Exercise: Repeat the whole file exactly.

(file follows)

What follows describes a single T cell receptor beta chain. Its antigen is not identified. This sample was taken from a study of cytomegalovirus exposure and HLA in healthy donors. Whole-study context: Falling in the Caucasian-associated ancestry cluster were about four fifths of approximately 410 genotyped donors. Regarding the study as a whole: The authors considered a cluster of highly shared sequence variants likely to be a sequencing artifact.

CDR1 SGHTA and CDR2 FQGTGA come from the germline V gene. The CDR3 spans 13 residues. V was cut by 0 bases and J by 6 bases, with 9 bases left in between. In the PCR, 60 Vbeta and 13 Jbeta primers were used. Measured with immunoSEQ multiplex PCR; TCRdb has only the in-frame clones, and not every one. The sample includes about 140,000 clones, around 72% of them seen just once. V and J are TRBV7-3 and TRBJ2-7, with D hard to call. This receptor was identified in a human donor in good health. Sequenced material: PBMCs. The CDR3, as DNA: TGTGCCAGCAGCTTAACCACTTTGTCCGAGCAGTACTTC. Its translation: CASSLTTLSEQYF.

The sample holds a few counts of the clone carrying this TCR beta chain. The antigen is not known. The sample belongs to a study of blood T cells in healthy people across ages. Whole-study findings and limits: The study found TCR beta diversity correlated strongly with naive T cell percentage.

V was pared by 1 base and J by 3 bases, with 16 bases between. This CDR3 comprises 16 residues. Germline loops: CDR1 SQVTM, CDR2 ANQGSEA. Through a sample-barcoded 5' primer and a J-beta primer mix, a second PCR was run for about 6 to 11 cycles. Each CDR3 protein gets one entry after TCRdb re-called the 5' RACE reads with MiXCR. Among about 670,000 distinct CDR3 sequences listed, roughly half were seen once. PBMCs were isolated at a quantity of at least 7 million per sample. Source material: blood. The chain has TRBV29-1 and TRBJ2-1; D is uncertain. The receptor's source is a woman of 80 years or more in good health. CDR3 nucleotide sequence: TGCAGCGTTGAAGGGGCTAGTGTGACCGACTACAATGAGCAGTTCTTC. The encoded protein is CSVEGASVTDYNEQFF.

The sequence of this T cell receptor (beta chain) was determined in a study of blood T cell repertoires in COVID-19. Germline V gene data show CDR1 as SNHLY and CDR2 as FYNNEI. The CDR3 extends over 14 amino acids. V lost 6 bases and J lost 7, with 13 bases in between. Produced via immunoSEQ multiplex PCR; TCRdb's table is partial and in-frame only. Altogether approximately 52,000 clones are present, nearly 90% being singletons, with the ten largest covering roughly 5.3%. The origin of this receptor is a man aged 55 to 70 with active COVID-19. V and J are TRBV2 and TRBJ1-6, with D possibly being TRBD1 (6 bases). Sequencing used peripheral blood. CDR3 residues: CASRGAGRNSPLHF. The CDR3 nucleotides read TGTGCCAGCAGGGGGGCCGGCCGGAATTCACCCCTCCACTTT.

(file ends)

What follows describes a single T cell receptor beta chain. Its antigen is not identified. This sample was taken from a study of cytomegalovirus exposure and HLA in healthy donors. Whole-study context: Falling in the Caucasian-associated ancestry cluster were about four fifths of approximately 410 genotyped donors. Regarding the study as a whole: The authors considered a cluster of highly shared sequence variants likely to be a sequencing artifact.

CDR1 SGHTA and CDR2 FQGTGA come from the germline V gene. The CDR3 spans 13 residues. V was cut by 0 bases and J by 6 bases, with 9 bases left in between. In the PCR, 60 Vbeta and 13 Jbeta primers were used. Measured with immunoSEQ multiplex PCR; TCRdb has only the in-frame clones, and not every one. The sample includes about 140,000 clones, around 72% of them seen just once. V and J are TRBV7-3 and TRBJ2-7, with D hard to call. This receptor was identified in a human donor in good health. Sequenced material: PBMCs. The CDR3, as DNA: TGTGCCAGCAGCTTAACCACTTTGTCCGAGCAGTACTTC. Its translation: CASSLTTLSEQYF.

The sample holds a few counts of the clone carrying this TCR beta chain. The antigen is not known. The sample belongs to a study of blood T cells in healthy people across ages. Whole-study findings and limits: The study found TCR beta diversity correlated strongly with naive T cell percentage.

V was pared by 1 base and J by 3 bases, with 16 bases between. This CDR3 comprises 16 residues. Germline loops: CDR1 SQVTM, CDR2 ANQGSEA. Through a sample-barcoded 5' primer and a J-beta primer mix, a second PCR was run for about 6 to 11 cycles. Each CDR3 protein gets one entry after TCRdb re-called the 5' RACE reads with MiXCR. Among about 670,000 distinct CDR3 sequences listed, roughly half were seen once. PBMCs were isolated at a quantity of at least 7 million per sample. Source material: blood. The chain has TRBV29-1 and TRBJ2-1; D is uncertain. The receptor's source is a woman of 80 years or more in good health. CDR3 nucleotide sequence: TGCAGCGTTGAAGGGGCTAGTGTGACCGACTACAATGAGCAGTTCTTC. The encoded protein is CSVEGASVTDYNEQFF.

The sequence of this T cell receptor (beta chain) was determined in a study of blood T cell repertoires in COVID-19. Germline V gene data show CDR1 as SNHLY and CDR2 as FYNNEI. The CDR3 extends over 14 amino acids. V lost 6 bases and J lost 7, with 13 bases in between. Produced via immunoSEQ multiplex PCR; TCRdb's table is partial and in-frame only. Altogether approximately 52,000 clones are present, nearly 90% being singletons, with the ten largest covering roughly 5.3%. The origin of this receptor is a man aged 55 to 70 with active COVID-19. V and J are TRBV2 and TRBJ1-6, with D possibly being TRBD1 (6 bases). Sequencing used peripheral blood. CDR3 residues: CASRGAGRNSPLHF. The CDR3 nucleotides read TGTGCCAGCAGGGGGGCCGGCCGGAATTCACCCCTCCACTTT.